The FCO and MOD have recently published the UK’s International Defence Engagement Strategy. This document is a subsidiary of the NSS and the SDSR and is a move to align the various ‘non-combat’ activities of the British Armed Forces (and other Defence entities) with the overarching policy priorities of the government.
What is ‘defence engagement’? According to the joint FCO/MOD paper, it is “the means by which [the UK] use[s] [its] defence assets and activities short of combat operations to achieve influence”.
As Rob has noted in his recent post, bureaucratic progammes work best when they are guided by clear political direction. Of course, nothing, Dear Reader, is that straight forward. Sometimes that happens; often times it doesn’t. A corollary to this general principle is that just because something is promulgated with a title containing words like ‘direction’, ‘policy’, or ‘strategy’, that doesn’t mean that they contain any such thing, nor do they necessarily serve to provide the requisite clarity required of them.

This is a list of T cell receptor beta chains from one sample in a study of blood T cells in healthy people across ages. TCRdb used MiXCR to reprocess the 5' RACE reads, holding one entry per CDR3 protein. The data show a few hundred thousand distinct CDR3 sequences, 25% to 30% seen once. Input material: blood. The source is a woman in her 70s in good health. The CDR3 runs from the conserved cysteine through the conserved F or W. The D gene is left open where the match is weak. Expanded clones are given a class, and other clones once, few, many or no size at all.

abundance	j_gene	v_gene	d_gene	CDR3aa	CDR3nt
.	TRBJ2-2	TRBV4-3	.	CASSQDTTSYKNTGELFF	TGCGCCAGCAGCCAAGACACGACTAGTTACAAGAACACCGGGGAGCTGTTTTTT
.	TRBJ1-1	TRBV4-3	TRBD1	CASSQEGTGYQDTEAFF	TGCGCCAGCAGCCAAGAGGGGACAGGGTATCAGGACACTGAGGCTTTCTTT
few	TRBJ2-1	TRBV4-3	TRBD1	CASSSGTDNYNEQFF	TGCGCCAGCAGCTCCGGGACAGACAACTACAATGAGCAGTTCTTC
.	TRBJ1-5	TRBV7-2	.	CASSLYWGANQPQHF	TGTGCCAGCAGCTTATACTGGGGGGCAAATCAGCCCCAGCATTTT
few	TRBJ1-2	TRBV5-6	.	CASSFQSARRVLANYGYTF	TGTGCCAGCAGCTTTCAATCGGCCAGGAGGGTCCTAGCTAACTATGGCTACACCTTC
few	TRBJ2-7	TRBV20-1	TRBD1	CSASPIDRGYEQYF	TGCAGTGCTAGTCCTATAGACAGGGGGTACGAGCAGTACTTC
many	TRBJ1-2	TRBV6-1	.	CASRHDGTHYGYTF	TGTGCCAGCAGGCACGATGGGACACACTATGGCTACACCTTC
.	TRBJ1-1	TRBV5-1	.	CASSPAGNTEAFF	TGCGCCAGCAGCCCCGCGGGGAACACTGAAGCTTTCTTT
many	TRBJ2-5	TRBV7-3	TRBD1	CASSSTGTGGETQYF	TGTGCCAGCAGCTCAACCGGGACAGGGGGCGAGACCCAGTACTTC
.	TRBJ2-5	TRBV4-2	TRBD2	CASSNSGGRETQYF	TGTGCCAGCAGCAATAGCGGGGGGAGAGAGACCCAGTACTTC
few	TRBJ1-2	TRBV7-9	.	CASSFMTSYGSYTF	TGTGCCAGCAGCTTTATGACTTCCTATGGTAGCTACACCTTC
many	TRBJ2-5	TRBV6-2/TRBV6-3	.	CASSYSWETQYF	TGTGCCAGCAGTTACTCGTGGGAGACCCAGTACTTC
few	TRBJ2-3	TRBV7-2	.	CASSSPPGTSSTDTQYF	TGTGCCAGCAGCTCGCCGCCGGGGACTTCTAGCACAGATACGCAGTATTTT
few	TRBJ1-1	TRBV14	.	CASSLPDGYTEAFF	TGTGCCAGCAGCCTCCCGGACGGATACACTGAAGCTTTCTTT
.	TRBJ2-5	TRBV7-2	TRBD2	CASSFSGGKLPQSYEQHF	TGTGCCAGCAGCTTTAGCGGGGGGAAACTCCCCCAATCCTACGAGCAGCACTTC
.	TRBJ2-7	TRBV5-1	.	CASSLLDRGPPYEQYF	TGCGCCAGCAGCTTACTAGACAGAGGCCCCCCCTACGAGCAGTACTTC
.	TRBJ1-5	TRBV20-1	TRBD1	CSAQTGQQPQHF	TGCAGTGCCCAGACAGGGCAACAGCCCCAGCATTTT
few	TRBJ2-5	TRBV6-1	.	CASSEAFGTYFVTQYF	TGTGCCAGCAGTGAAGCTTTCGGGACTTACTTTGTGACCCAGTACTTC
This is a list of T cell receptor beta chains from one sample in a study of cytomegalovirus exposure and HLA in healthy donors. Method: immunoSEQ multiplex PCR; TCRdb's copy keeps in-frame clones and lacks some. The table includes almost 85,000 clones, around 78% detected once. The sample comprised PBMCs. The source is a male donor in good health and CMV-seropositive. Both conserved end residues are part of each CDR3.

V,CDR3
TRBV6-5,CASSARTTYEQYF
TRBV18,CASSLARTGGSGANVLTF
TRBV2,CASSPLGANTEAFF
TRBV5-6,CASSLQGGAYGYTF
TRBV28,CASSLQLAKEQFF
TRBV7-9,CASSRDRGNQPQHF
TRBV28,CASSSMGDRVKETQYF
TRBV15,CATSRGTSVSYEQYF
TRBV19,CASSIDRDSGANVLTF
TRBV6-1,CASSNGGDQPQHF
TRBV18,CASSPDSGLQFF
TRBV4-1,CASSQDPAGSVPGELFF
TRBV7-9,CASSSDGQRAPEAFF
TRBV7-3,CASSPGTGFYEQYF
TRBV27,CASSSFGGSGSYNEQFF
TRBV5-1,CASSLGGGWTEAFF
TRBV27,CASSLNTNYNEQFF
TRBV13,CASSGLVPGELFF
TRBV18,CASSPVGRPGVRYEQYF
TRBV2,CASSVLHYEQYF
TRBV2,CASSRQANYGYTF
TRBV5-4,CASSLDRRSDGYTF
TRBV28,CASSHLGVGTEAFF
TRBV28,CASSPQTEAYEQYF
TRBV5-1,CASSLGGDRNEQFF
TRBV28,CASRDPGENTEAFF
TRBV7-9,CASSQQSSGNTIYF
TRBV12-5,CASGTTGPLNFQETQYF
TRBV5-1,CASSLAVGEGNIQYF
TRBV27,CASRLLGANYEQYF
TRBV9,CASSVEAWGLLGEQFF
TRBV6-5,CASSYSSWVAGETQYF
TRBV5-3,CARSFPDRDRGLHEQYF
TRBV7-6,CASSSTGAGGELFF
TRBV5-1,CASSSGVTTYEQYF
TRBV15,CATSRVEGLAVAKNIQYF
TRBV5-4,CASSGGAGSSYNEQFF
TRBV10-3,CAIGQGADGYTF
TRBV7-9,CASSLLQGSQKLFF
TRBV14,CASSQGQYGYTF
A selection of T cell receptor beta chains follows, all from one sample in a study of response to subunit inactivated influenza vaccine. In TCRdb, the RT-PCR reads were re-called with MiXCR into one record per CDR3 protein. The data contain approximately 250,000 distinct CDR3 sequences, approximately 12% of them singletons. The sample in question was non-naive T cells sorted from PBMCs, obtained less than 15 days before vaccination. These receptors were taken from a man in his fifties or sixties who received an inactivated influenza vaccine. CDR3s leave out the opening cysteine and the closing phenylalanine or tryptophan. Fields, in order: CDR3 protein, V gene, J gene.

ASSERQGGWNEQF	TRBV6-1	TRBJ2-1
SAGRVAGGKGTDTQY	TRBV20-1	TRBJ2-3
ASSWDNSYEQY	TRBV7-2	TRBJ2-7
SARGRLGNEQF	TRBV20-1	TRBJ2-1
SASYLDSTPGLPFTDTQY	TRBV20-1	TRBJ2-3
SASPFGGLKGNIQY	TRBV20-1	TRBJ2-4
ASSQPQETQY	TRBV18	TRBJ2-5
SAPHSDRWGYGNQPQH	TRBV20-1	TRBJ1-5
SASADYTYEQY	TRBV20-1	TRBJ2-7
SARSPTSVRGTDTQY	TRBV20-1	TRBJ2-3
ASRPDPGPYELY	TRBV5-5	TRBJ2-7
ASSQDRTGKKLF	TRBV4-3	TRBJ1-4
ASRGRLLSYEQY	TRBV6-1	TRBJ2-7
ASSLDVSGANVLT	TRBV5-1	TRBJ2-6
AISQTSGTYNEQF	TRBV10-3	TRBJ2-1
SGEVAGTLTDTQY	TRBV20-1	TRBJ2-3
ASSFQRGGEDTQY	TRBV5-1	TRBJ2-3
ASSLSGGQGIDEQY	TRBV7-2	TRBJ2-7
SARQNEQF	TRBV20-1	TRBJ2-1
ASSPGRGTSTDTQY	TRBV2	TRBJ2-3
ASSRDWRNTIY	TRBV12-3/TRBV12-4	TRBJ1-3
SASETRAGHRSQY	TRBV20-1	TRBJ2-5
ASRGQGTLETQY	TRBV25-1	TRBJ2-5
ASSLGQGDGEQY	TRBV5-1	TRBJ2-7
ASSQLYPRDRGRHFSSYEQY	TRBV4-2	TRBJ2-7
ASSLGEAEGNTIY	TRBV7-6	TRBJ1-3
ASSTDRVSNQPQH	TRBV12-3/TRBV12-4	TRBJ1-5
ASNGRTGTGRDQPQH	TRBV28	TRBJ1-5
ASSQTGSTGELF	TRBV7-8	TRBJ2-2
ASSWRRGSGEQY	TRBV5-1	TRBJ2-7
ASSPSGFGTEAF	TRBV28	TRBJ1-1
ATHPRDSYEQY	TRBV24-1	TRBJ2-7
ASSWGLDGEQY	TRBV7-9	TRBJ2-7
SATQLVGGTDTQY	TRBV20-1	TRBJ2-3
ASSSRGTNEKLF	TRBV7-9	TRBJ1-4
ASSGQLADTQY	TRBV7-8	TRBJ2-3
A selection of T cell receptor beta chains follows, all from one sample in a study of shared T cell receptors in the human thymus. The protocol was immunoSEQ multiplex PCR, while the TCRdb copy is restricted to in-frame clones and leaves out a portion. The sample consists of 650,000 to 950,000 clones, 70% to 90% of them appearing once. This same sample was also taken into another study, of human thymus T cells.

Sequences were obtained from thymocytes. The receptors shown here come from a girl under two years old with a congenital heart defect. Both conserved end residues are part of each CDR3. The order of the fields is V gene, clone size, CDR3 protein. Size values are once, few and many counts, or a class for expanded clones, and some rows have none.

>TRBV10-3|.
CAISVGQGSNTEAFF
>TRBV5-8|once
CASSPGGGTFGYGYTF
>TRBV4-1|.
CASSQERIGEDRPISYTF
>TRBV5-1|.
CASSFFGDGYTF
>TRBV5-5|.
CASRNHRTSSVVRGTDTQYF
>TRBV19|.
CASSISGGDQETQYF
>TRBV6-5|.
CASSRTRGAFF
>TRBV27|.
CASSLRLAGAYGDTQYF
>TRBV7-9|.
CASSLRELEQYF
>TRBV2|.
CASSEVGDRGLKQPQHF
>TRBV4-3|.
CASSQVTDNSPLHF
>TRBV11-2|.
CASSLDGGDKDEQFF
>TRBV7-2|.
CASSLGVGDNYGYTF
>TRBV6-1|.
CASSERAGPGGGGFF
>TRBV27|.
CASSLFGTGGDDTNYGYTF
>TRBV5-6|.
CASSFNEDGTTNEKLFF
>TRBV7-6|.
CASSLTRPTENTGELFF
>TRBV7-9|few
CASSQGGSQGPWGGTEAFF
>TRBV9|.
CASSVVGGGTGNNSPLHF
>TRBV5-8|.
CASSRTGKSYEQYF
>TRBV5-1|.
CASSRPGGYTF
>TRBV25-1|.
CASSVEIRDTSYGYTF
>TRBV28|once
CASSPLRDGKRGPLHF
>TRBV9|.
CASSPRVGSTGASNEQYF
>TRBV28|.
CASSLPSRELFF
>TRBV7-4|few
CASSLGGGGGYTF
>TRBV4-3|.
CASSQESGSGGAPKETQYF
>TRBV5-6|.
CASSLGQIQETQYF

According to the website’s PR-style launch statement, “The strategy sets out how non-operational defence assets and activities will in future be allocated to better contribute to wider governmental objectives and goals in the future.” Well, a read of the document makes it clear that it doesn’t set anything out. It speaks about priorities, but leaves things vague enough to allow for ‘business as usual’–ad hoc reactions to external events, constrained by the overarching Damoclesian sword of austerity. Likewise, when it talks about ‘risks’ it makes actual mention of neither risks nor of mitigation. Similarly, the section on ‘measurement and evaluation’…well, you get the picture.
What purpose this document will serve is hard to divine. It certainly doesn’t provide direction and cannot serve as the basis for any real action. But then again, when asked if HMG has issued its strategy for the future, everyone can answer in joyful chorus…Yes, Minister!